We’re about three episodes into my new podcast Experimental Garden Group, or “EGG.” Co-hosted by my former business partner, current shareholder, and longtime collaborator Marcus Estes, we’ve also roped in an engineer and Tom Carroll is our producer. With EGG we’re exploring alternative investments, meaning anything outside of stocks, bonds, and cash. And by exploring I mean we’re actually investing our money into things.
I care a lot about investing. As a publicly traded person I’m a little biased, but I love the idea of owning a small stake in a bigger venture. But I’m also very community oriented, so I want to put my money into small things. I want to own a small stake in a small venture! That’s not so easy…
Single Player Hot Sauce
Back in 2016 I wrote If We Save Pizza, We Save America. This was when I was a co-founder of Chroma and I wanted to fix capitalism. The tl;dr is “it would be nice to be able to invest in small pizza shops so we could have more of those instead of Domino’s.”
Pizza is just a stand-in for small business. Today I think a lot about hot sauces. There is an infinite number of hot sauces, and most you will never try because they will never be more than a regional product. Hot sauces can succeed on a smaller scale and, unlike pizza, the “Hot Sauce Ecosystem” is not yet dominated by garbage. Even top brands like Tapatio and Tabasco are better hot sauces than mainstream pizza like Domino’s. Hot sauce is strange because there is both more competition on store shelves and garbage hot sauce hasn’t yet won the day!
I’m not trying to save America anymore (it might be too late?), but I am interested in finding ways to take a small stake in small ventures. Rather than start a company and build a platform we’re starting by just telling stories. That is the podcast part. Hopefully you are motivated to make an investment in a small business.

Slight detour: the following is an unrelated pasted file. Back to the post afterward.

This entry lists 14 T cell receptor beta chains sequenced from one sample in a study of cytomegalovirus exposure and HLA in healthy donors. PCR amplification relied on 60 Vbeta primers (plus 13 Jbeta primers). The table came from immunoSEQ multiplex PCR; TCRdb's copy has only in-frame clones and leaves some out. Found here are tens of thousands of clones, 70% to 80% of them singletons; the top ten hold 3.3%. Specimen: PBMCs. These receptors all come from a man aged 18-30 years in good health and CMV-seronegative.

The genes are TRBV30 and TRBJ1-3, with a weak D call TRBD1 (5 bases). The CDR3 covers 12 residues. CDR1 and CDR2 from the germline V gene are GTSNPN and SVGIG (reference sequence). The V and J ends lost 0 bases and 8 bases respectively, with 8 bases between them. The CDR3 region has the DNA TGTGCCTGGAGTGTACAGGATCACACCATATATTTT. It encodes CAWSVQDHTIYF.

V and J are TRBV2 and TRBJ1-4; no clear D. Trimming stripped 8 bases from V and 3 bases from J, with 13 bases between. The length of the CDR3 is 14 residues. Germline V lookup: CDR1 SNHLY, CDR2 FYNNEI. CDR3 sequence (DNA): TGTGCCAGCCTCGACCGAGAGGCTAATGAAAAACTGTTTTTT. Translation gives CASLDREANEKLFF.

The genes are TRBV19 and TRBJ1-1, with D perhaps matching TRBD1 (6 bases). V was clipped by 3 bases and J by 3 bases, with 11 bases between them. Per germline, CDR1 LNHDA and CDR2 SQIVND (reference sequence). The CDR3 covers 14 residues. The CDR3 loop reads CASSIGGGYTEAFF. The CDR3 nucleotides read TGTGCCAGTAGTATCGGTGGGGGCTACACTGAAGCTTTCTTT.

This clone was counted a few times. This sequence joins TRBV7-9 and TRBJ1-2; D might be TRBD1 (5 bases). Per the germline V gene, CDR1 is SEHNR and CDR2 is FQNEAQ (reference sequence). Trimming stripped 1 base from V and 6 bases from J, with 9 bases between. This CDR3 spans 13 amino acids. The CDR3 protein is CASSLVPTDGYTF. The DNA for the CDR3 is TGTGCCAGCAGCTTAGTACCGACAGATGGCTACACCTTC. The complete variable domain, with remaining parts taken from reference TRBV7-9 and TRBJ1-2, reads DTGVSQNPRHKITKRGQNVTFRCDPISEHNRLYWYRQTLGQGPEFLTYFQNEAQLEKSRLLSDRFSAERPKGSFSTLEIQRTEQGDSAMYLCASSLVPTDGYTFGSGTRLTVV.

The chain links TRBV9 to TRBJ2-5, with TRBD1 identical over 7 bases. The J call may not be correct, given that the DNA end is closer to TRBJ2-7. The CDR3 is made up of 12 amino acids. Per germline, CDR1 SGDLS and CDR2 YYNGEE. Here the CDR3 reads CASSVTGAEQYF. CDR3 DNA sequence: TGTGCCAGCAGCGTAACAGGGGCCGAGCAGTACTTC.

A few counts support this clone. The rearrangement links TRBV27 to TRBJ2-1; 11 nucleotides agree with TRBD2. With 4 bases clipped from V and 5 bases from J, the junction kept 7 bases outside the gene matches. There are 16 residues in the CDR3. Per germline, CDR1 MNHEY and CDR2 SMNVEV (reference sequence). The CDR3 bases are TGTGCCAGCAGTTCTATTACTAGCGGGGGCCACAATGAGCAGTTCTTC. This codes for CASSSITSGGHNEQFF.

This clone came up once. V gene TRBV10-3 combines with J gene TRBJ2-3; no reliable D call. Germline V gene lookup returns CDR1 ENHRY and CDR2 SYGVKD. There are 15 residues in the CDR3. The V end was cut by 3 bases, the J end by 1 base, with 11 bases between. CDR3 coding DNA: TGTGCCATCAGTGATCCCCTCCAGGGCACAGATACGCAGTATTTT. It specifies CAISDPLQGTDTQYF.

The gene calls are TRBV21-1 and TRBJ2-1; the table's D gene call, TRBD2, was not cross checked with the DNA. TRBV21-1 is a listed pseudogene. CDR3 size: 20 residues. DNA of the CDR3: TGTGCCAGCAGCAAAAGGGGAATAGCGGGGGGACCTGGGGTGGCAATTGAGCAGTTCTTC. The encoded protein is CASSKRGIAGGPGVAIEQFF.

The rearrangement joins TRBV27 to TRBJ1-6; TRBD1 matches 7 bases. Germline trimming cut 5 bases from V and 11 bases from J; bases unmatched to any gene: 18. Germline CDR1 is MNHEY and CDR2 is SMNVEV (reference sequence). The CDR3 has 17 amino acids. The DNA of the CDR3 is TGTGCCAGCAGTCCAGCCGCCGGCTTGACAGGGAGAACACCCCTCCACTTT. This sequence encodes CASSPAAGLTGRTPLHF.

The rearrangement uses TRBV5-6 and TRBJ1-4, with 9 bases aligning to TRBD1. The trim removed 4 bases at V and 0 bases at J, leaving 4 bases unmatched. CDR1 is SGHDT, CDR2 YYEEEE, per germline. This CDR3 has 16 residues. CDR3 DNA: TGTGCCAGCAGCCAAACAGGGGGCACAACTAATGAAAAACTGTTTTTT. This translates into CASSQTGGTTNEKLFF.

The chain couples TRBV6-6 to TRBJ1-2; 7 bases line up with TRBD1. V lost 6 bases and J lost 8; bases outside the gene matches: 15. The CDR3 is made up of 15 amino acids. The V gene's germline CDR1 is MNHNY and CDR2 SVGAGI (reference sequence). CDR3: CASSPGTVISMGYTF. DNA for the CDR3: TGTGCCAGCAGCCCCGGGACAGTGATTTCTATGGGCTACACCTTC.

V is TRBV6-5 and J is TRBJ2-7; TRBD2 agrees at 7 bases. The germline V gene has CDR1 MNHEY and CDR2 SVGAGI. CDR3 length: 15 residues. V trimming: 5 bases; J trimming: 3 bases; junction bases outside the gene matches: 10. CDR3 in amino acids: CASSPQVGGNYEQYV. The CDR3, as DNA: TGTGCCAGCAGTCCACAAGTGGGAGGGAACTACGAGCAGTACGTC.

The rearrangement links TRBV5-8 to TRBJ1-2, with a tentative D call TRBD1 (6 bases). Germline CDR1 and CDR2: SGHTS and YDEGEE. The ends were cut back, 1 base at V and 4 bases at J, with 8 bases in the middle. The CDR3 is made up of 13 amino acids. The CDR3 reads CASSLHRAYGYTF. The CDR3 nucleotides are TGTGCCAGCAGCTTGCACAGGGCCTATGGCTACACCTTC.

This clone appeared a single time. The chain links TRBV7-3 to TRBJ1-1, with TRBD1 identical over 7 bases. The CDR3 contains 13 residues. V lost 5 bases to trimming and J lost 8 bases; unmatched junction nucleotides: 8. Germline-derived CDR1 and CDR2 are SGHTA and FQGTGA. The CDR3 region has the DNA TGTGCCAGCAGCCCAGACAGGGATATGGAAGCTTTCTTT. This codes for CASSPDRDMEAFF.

This is what I think of as “Single Player Mode.” Encouraging you as an individual to seek out some of the opportunities on these crowd-investment platforms and put some money into a smaller venture (maybe even a hot sauce company).
First comes discovery, aka, finding investable hot sauces. Instead of buying shares of McCormick & Company (NYSE: MKC) I want to follow Chamillionaire’s lead and put money into a local hot sauce (doesn’t have to be local to me, the internet connects all local networks). As a real world example outside the hot sauce analogy, I’ve already started to make small business loans using Honeycomb Credit, earning 8.5% to 10.25% interest, and some equity investments using WeFunder and Republic. These platforms are a good start, but I want to move beyond Single Player mode. I want to play with my friends.
Moving to Co-Op Mode
I’ve always preferred Double Dragon to Mortal Kombat. I want to play with my friends, not against them. That cooperative (if sometimes argumentative) spirit is what I love about the internet. You can go back and read early RFPs and the resulting arguments about early internet protocols and see how co-op mode built the internet. The introduction of a new emoji follows the same basic process of proposal, discussion, then group decision.
With better tools, coordinating with other people has gotten easier. We can chat asynchronously or in real time, share our screens, collaborate on documents, share our work in progress, and easily give feedback and encouragement. We can make things with our community, and we can join communities that make things for us.